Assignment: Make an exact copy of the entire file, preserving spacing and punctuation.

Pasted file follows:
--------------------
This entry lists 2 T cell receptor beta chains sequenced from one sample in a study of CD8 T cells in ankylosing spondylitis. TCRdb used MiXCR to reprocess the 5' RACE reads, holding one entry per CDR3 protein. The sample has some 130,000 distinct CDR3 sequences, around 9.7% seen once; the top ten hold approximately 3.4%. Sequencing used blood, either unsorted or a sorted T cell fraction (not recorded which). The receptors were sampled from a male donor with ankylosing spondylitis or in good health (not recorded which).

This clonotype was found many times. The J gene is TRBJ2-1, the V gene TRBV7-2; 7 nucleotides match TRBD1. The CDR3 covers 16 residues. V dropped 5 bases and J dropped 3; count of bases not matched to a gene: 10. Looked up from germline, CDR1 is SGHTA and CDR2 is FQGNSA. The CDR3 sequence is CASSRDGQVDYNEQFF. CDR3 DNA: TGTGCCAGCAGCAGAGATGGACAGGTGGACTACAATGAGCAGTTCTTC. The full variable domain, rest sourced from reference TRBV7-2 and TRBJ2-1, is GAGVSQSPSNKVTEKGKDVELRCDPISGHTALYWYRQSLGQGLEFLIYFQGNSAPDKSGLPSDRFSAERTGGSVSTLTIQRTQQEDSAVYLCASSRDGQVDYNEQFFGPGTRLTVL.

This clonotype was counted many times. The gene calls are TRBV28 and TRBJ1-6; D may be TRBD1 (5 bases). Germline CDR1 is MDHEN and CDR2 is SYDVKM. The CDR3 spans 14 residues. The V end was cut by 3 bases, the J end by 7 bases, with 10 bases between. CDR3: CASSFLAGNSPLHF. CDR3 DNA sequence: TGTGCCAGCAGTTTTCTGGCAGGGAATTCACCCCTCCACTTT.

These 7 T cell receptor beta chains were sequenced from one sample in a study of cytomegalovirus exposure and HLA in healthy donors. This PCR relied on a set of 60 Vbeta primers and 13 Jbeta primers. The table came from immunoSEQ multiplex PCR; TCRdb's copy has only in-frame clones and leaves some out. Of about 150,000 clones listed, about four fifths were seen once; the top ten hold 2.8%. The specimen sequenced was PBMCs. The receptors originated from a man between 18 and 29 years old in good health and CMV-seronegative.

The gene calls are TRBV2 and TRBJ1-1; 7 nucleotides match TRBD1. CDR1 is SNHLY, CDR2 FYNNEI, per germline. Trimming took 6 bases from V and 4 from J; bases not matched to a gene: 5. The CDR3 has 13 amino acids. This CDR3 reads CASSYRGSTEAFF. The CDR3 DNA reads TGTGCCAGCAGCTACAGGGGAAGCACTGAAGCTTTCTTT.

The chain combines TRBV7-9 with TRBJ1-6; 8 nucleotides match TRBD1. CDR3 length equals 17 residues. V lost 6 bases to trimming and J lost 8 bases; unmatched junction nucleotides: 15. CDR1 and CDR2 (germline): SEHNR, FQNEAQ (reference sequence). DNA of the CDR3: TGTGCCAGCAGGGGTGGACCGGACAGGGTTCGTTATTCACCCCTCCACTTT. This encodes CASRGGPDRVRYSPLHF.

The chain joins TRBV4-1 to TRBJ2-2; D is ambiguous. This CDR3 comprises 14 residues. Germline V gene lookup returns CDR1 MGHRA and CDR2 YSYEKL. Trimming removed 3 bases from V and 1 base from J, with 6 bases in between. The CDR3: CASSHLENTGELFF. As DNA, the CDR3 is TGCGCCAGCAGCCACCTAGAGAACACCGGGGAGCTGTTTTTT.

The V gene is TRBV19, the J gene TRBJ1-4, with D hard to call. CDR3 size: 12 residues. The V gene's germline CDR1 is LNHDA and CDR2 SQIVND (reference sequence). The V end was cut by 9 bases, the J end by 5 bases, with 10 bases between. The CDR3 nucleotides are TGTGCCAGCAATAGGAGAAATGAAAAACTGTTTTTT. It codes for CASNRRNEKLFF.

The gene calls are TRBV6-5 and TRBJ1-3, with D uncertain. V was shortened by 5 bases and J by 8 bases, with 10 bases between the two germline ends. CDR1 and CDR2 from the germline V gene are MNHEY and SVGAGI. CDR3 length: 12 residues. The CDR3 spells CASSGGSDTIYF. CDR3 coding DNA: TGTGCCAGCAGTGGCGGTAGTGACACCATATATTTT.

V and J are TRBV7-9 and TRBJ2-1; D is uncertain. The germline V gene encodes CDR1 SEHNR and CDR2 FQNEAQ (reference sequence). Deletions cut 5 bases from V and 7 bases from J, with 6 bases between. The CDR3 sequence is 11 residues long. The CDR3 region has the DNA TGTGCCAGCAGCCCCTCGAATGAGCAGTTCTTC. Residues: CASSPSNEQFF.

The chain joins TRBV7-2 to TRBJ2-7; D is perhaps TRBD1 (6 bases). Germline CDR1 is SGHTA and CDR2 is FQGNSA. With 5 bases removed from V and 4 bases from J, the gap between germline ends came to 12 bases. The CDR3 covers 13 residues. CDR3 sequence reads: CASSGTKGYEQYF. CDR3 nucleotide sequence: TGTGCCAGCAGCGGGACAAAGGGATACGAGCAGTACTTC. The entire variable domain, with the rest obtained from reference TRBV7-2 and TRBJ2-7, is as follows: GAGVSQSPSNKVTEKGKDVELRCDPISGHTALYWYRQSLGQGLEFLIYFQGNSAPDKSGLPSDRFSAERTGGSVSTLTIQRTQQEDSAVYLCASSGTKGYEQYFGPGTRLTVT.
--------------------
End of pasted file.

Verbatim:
This entry lists 2 T cell receptor beta chains sequenced from one sample in a study of CD8 T cells in ankylosing spondylitis. TCRdb used MiXCR to reprocess the 5' RACE reads, holding one entry per CDR3 protein. The sample has some 130,000 distinct CDR3 sequences, around 9.7% seen once; the top ten hold approximately 3.4%. Sequencing used blood, either unsorted or a sorted T cell fraction (not recorded which). The receptors were sampled from a male donor with ankylosing spondylitis or in good health (not recorded which).

This clonotype was found many times. The J gene is TRBJ2-1, the V gene TRBV7-2; 7 nucleotides match TRBD1. The CDR3 covers 16 residues. V dropped 5 bases and J dropped 3; count of bases not matched to a gene: 10. Looked up from germline, CDR1 is SGHTA and CDR2 is FQGNSA. The CDR3 sequence is CASSRDGQVDYNEQFF. CDR3 DNA: TGTGCCAGCAGCAGAGATGGACAGGTGGACTACAATGAGCAGTTCTTC. The full variable domain, rest sourced from reference TRBV7-2 and TRBJ2-1, is GAGVSQSPSNKVTEKGKDVELRCDPISGHTALYWYRQSLGQGLEFLIYFQGNSAPDKSGLPSDRFSAERTGGSVSTLTIQRTQQEDSAVYLCASSRDGQVDYNEQFFGPGTRLTVL.

This clonotype was counted many times. The gene calls are TRBV28 and TRBJ1-6; D may be TRBD1 (5 bases). Germline CDR1 is MDHEN and CDR2 is SYDVKM. The CDR3 spans 14 residues. The V end was cut by 3 bases, the J end by 7 bases, with 10 bases between. CDR3: CASSFLAGNSPLHF. CDR3 DNA sequence: TGTGCCAGCAGTTTTCTGGCAGGGAATTCACCCCTCCACTTT.

These 7 T cell receptor beta chains were sequenced from one sample in a study of cytomegalovirus exposure and HLA in healthy donors. This PCR relied on a set of 60 Vbeta primers and 13 Jbeta primers. The table came from immunoSEQ multiplex PCR; TCRdb's copy has only in-frame clones and leaves some out. Of about 150,000 clones listed, about four fifths were seen once; the top ten hold 2.8%. The specimen sequenced was PBMCs. The receptors originated from a man between 18 and 29 years old in good health and CMV-seronegative.

The gene calls are TRBV2 and TRBJ1-1; 7 nucleotides match TRBD1. CDR1 is SNHLY, CDR2 FYNNEI, per germline. Trimming took 6 bases from V and 4 from J; bases not matched to a gene: 5. The CDR3 has 13 amino acids. This CDR3 reads CASSYRGSTEAFF. The CDR3 DNA reads TGTGCCAGCAGCTACAGGGGAAGCACTGAAGCTTTCTTT.

The chain combines TRBV7-9 with TRBJ1-6; 8 nucleotides match TRBD1. CDR3 length equals 17 residues. V lost 6 bases to trimming and J lost 8 bases; unmatched junction nucleotides: 15. CDR1 and CDR2 (germline): SEHNR, FQNEAQ (reference sequence). DNA of the CDR3: TGTGCCAGCAGGGGTGGACCGGACAGGGTTCGTTATTCACCCCTCCACTTT. This encodes CASRGGPDRVRYSPLHF.

The chain joins TRBV4-1 to TRBJ2-2; D is ambiguous. This CDR3 comprises 14 residues. Germline V gene lookup returns CDR1 MGHRA and CDR2 YSYEKL. Trimming removed 3 bases from V and 1 base from J, with 6 bases in between. The CDR3: CASSHLENTGELFF. As DNA, the CDR3 is TGCGCCAGCAGCCACCTAGAGAACACCGGGGAGCTGTTTTTT.

The V gene is TRBV19, the J gene TRBJ1-4, with D hard to call. CDR3 size: 12 residues. The V gene's germline CDR1 is LNHDA and CDR2 SQIVND (reference sequence). The V end was cut by 9 bases, the J end by 5 bases, with 10 bases between. The CDR3 nucleotides are TGTGCCAGCAATAGGAGAAATGAAAAACTGTTTTTT. It codes for CASNRRNEKLFF.

The gene calls are TRBV6-5 and TRBJ1-3, with D uncertain. V was shortened by 5 bases and J by 8 bases, with 10 bases between the two germline ends. CDR1 and CDR2 from the germline V gene are MNHEY and SVGAGI. CDR3 length: 12 residues. The CDR3 spells CASSGGSDTIYF. CDR3 coding DNA: TGTGCCAGCAGTGGCGGTAGTGACACCATATATTTT.

V and J are TRBV7-9 and TRBJ2-1; D is uncertain. The germline V gene encodes CDR1 SEHNR and CDR2 FQNEAQ (reference sequence). Deletions cut 5 bases from V and 7 bases from J, with 6 bases between. The CDR3 sequence is 11 residues long. The CDR3 region has the DNA TGTGCCAGCAGCCCCTCGAATGAGCAGTTCTTC. Residues: CASSPSNEQFF.

The chain joins TRBV7-2 to TRBJ2-7; D is perhaps TRBD1 (6 bases). Germline CDR1 is SGHTA and CDR2 is FQGNSA. With 5 bases removed from V and 4 bases from J, the gap between germline ends came to 12 bases. The CDR3 covers 13 residues. CDR3 sequence reads: CASSGTKGYEQYF. CDR3 nucleotide sequence: TGTGCCAGCAGCGGGACAAAGGGATACGAGCAGTACTTC. The entire variable domain, with the rest obtained from reference TRBV7-2 and TRBJ2-7, is as follows: GAGVSQSPSNKVTEKGKDVELRCDPISGHTALYWYRQSLGQGLEFLIYFQGNSAPDKSGLPSDRFSAERTGGSVSTLTIQRTQQEDSAVYLCASSGTKGYEQYFGPGTRLTVT.